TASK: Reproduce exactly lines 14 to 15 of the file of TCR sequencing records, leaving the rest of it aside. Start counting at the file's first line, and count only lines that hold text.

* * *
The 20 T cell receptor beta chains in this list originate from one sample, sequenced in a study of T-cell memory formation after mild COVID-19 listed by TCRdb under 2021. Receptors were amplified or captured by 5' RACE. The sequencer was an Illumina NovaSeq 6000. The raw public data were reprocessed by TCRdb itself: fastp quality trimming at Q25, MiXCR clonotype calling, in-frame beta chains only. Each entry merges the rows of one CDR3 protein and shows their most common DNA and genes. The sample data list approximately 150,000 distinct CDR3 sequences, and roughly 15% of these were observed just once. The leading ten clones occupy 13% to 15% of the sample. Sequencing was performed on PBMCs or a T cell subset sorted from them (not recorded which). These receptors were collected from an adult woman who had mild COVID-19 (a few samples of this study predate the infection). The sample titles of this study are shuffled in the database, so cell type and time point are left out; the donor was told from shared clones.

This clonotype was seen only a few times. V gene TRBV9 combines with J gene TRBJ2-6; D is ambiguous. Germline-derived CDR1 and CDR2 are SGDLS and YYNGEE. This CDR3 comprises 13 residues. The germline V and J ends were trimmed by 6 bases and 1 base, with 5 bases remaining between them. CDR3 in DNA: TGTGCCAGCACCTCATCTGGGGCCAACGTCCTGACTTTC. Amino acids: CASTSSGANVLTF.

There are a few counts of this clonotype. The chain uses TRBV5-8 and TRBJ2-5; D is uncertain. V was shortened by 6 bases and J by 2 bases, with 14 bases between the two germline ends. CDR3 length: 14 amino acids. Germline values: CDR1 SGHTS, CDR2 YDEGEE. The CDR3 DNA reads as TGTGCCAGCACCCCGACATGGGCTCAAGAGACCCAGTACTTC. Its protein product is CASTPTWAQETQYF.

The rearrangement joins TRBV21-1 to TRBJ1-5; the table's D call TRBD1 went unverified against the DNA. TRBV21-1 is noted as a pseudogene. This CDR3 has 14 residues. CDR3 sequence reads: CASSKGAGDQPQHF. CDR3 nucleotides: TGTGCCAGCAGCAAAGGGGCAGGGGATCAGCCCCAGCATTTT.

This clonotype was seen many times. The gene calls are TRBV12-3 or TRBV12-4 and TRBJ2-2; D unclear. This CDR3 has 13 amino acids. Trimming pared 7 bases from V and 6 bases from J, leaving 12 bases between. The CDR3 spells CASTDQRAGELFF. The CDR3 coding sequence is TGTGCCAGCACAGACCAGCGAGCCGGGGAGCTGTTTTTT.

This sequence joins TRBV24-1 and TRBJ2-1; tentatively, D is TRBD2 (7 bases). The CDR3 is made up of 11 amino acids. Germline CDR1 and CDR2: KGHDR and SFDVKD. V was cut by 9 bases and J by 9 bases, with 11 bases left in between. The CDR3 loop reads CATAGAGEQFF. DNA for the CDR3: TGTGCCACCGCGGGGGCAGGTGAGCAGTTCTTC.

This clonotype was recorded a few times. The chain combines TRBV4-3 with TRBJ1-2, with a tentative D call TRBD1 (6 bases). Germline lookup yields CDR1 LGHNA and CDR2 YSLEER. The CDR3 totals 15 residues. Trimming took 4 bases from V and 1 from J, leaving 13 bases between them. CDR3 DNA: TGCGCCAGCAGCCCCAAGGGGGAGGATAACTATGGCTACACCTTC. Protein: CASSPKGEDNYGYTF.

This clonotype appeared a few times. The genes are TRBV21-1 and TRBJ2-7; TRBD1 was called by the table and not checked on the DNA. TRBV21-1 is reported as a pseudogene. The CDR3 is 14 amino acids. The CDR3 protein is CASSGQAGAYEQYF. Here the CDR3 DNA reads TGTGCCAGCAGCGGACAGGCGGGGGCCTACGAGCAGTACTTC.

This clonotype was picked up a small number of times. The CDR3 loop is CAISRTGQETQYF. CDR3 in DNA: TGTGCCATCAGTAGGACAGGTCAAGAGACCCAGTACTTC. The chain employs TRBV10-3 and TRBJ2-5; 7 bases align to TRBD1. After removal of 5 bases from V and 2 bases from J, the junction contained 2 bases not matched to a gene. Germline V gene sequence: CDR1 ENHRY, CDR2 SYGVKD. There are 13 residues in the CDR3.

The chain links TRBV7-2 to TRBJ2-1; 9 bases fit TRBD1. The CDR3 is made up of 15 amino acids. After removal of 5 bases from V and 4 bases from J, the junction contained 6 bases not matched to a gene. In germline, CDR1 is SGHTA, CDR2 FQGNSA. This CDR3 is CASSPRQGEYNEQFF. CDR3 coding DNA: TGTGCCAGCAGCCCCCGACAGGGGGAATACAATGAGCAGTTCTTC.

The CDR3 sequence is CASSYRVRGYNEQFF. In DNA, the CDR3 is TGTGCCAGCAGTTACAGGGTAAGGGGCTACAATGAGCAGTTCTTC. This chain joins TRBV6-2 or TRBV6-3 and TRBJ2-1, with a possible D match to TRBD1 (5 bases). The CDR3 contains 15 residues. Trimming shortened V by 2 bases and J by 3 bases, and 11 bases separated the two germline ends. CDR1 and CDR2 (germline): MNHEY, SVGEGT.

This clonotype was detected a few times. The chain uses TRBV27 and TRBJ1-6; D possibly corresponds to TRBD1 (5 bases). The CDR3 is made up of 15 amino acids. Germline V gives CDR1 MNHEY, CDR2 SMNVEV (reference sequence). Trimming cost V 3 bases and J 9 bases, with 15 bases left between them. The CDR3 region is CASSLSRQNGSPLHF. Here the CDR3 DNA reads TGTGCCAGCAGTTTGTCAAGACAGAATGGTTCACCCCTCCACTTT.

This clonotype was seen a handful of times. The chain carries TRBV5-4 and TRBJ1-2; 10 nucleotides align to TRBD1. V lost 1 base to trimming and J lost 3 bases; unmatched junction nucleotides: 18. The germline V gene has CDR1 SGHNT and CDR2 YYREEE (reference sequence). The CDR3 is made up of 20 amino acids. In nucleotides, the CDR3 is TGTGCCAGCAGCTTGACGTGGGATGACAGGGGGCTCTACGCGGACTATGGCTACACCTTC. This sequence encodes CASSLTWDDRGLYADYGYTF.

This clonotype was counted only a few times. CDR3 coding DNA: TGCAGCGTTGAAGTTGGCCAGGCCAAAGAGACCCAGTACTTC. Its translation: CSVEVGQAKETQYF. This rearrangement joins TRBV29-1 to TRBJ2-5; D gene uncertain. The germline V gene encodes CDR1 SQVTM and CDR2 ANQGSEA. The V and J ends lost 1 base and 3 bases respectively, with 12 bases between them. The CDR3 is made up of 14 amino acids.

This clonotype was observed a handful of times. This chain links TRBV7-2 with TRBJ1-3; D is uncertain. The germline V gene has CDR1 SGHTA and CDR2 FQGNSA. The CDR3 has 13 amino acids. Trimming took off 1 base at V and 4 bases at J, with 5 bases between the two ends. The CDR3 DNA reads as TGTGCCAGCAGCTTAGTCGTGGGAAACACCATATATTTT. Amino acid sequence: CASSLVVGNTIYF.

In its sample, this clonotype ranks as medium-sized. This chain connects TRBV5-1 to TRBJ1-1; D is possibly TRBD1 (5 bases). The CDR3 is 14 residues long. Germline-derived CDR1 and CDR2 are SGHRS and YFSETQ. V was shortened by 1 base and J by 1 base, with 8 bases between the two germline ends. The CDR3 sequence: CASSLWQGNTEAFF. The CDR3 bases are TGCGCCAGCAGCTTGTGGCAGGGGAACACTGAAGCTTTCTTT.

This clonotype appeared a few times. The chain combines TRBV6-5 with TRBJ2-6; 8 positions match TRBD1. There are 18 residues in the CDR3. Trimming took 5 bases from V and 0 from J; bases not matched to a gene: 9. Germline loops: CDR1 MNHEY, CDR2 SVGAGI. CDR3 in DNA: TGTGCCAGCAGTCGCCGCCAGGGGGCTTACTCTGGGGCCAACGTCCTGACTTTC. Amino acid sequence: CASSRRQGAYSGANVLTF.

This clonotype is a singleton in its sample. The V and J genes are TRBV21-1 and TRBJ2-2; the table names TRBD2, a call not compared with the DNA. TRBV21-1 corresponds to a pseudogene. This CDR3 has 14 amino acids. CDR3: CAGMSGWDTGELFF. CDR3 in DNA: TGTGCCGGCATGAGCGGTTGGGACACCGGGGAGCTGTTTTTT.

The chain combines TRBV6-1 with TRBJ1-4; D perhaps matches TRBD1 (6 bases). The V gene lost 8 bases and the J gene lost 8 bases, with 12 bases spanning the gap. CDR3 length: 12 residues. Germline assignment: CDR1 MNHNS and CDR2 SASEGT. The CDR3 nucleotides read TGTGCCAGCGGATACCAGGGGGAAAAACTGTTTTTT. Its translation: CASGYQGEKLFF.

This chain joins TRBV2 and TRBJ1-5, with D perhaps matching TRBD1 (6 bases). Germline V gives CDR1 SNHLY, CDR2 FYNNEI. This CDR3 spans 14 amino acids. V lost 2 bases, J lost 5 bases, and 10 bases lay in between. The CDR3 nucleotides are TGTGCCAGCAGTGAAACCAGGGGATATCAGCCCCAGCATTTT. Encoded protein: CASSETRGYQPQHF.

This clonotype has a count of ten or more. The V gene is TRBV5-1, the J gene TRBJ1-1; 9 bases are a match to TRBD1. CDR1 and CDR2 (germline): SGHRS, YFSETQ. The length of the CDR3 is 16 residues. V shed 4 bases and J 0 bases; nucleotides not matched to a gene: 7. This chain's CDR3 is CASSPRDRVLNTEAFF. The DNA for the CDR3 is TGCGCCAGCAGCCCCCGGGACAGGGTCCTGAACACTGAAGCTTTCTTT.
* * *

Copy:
This clonotype was counted only a few times. CDR3 coding DNA: TGCAGCGTTGAAGTTGGCCAGGCCAAAGAGACCCAGTACTTC. Its translation: CSVEVGQAKETQYF. This rearrangement joins TRBV29-1 to TRBJ2-5; D gene uncertain. The germline V gene encodes CDR1 SQVTM and CDR2 ANQGSEA. The V and J ends lost 1 base and 3 bases respectively, with 12 bases between them. The CDR3 is made up of 14 amino acids.

This clonotype was observed a handful of times. This chain links TRBV7-2 with TRBJ1-3; D is uncertain. The germline V gene has CDR1 SGHTA and CDR2 FQGNSA. The CDR3 has 13 amino acids. Trimming took off 1 base at V and 4 bases at J, with 5 bases between the two ends. The CDR3 DNA reads as TGTGCCAGCAGCTTAGTCGTGGGAAACACCATATATTTT. Amino acid sequence: CASSLVVGNTIYF.